But occasionally, you run into things you just didn’t see coming. The phenomena cards that are coming out really shake things up, and look like a blast to come across. Mutual Epiphany[card] and [card]Morphic Tide give us that shot in the arm we need to either refill our hand or drop a fatty that we’ve been holding onto.

But most importantly, these new planechase cards really help to speed up the game of Commander, much more so than their predecessors did. Commander games are not notorious for their quick starts. This is where the planes/phenomena really get to shine. The game quickly takes shape depending on where you start, and if you don’t like it you can spend your early turns trying to planeswalk out of there. It’s much more interesting than sitting around while everyone does the “draw, land, go” routine.

Considering the commander format, ‘one-shot’ effects become even stronger than they already are in 60-card games. The format with larger than life creatures and spells just got bigger. Just drop that Kozilek, Butcher of Truth like it’s nothing while everyone else drops Griselbrand, and Gisela, Blade of the Goldnight. Heck, why stop there? If you’re playing five colors, you could drop Progenitus and think nothing of it.

I’m not saying it’s bad, far from it. I’m just saying that if you use Planechase in your local EDH game, expect things to get absolutely crazy.

But having things go crazy is better than causing a game that grinds on to grind on even longer. I still have nightmares where my party gets lost in The Eon Fog of Equilor, or we’re all freezing our ***** off in the frozen Skybreen of Kaldheim.

But thanks to cards like Interplanar Tunner, I don’t have to worry about making that wrong turn at Albuquerque anymore. I’m glad too, since I’d rather AVOID the Sanctum of Serra when I’ve got a strong board position.

Phenomena cards do make it a little harder to draft, however since I can see players drafting fewer planes to cycle through their phenomena as quickly as possible, so it may require some balancing as to how many you can have. I say this without having had a chance to test them yet, so let me know how it works for you!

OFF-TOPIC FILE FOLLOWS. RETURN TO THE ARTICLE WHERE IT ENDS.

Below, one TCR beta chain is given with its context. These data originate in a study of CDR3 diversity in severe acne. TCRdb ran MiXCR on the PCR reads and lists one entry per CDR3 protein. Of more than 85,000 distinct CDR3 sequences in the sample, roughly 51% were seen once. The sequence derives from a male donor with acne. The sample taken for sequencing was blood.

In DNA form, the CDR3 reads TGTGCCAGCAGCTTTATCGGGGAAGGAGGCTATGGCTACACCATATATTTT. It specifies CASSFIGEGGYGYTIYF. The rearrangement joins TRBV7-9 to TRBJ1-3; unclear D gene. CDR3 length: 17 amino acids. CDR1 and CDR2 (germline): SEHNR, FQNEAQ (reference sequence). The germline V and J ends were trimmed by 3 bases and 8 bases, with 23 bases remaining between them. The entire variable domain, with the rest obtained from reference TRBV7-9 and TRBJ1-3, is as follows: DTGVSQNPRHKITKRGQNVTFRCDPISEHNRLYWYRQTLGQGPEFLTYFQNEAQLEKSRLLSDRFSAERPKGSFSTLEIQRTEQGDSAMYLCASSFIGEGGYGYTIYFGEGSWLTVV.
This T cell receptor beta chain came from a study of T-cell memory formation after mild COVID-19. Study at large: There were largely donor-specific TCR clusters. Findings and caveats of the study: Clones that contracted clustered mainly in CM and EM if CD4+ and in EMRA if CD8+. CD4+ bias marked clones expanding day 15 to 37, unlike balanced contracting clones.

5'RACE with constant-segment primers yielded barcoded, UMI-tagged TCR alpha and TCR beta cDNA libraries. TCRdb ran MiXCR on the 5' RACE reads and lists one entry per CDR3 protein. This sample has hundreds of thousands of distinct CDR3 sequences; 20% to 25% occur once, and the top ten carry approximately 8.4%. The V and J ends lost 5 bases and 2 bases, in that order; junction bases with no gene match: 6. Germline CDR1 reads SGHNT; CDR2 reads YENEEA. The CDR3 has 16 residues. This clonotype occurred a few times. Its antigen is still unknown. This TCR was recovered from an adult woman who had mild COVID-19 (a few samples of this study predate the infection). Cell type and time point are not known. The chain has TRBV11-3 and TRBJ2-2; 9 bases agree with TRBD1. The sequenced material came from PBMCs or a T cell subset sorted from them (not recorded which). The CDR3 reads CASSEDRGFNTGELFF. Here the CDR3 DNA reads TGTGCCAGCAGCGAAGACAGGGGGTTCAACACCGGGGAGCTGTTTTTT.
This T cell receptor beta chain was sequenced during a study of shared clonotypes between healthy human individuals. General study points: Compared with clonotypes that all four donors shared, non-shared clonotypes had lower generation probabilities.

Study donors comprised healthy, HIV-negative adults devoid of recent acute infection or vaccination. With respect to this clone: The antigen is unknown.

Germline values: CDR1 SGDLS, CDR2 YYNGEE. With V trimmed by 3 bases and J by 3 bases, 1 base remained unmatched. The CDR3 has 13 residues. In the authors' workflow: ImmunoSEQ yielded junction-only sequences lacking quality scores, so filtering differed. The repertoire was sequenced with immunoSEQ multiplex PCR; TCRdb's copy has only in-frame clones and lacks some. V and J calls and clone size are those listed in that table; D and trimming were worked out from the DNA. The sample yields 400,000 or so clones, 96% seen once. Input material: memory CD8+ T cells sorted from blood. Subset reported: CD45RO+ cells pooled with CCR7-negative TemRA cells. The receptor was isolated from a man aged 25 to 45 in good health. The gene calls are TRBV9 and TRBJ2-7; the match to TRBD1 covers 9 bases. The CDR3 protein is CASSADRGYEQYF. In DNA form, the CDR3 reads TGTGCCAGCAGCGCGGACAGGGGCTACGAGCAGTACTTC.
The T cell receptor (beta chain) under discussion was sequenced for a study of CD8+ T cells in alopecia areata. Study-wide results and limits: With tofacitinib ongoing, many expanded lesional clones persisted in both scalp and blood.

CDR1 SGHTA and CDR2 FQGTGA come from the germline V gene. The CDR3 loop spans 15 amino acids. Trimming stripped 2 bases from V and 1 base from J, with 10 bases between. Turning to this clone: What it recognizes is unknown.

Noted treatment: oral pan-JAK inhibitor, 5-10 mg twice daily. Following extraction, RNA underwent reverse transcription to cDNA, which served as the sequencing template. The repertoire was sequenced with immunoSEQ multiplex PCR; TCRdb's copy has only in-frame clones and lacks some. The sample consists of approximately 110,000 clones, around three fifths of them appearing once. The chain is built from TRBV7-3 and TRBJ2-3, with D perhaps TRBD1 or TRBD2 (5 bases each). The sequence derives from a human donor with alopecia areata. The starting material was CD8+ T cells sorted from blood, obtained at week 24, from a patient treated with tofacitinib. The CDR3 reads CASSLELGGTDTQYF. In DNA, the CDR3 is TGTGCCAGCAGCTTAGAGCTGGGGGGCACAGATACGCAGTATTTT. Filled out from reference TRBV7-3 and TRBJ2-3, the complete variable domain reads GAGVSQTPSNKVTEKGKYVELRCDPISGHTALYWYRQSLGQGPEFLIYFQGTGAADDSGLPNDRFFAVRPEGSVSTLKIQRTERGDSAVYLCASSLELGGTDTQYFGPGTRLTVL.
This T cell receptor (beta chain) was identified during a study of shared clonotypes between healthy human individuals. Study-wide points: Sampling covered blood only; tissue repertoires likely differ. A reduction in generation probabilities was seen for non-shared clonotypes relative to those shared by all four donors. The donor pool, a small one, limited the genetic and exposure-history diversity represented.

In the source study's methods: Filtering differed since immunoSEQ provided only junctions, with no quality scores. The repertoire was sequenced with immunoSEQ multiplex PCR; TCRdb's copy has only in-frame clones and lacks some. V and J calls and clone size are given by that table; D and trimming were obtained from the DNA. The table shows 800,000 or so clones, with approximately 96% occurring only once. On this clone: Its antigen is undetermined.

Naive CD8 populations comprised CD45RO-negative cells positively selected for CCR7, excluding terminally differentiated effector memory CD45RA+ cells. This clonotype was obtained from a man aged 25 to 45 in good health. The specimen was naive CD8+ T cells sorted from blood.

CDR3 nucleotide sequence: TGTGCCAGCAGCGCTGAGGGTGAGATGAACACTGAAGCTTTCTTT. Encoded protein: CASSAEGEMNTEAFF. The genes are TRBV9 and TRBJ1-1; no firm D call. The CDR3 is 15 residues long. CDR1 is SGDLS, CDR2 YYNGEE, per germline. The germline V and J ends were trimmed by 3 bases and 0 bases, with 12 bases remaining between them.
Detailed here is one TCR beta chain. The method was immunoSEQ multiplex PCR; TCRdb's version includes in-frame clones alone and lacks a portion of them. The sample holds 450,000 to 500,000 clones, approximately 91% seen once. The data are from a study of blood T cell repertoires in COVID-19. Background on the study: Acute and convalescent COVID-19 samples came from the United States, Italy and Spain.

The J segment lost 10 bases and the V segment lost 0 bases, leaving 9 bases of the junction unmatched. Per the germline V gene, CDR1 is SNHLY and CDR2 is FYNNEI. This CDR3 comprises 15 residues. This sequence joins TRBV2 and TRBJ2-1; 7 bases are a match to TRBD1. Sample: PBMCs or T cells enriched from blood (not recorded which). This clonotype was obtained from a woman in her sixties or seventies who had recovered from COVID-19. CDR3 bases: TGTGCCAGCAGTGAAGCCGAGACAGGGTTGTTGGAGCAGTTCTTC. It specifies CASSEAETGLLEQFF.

As always, though, it’s the flavor that truly sings to me about these cards. Traveling through the multiverse with your partner general and battling it out with other planeswalkers is what Magic is all about.

You’re not just visiting other worlds, like we do every fall when the set comes out: you’re actually fighting IN that world, and it’s affecting how the game plays out. We can’t survive long in the desert of Rubiah (Sea of Sand), the deathless horror of Phyrexia (The Fourth Sphere), or scalding inferno of Wildfire (Naar Isle), and those cards do a great job of making us feel the heat.

But we’ve also got to be careful around the Izzet Steam Maze, or when we’re on Old Mirrodin (Glimmervoid Basin), as the land messes with our spells and cause them to get out of control.

It’s always a risk to planeswalk when using a single, shared pile of planes, and the phenomena cards just made that risk bigger, but not necessarily for the worse. Yes, Planewide Disaster will live up to its name if you come across it, destroying your hard-built army, but it could also be your salvation as you desperately hop from plane to plane in order to dodge your opponent’s Avenger of Zendikar and his many plant tokens.

Now you’ve truly started planeswalking, and if I want to win then I have to follow you, whether I like it or not.

I’d love you hear about what you think of Planechase, as well as some of the stories I’m sure you’ve accumulated from playing it.

Drop me a comment below in the comments section, or email me at Wiehernandez(at)gmail(dot)com.

Next week I’ll be taking a break as I try to grind out finals week here at OSU, but don’t worry! I’ll be a guest host on the upcoming Commandercast podcast as we continue the discussion on Planechase, new generals and all the whacky antics Andy & Co. often get up to.

Then, I’ll be back the week after with even more flavor, as I discuss my beef with “Voltron: Masters of the Universe”.

Until then, catch me if you can. I’ll be waiting in the Selesnya Loft Gardens.

Series Navigation<< Savor That Commander Flavor 04 – Color Identity ConundrumSavor That Commander Flavor 06 – White Tiger Zord Power! >>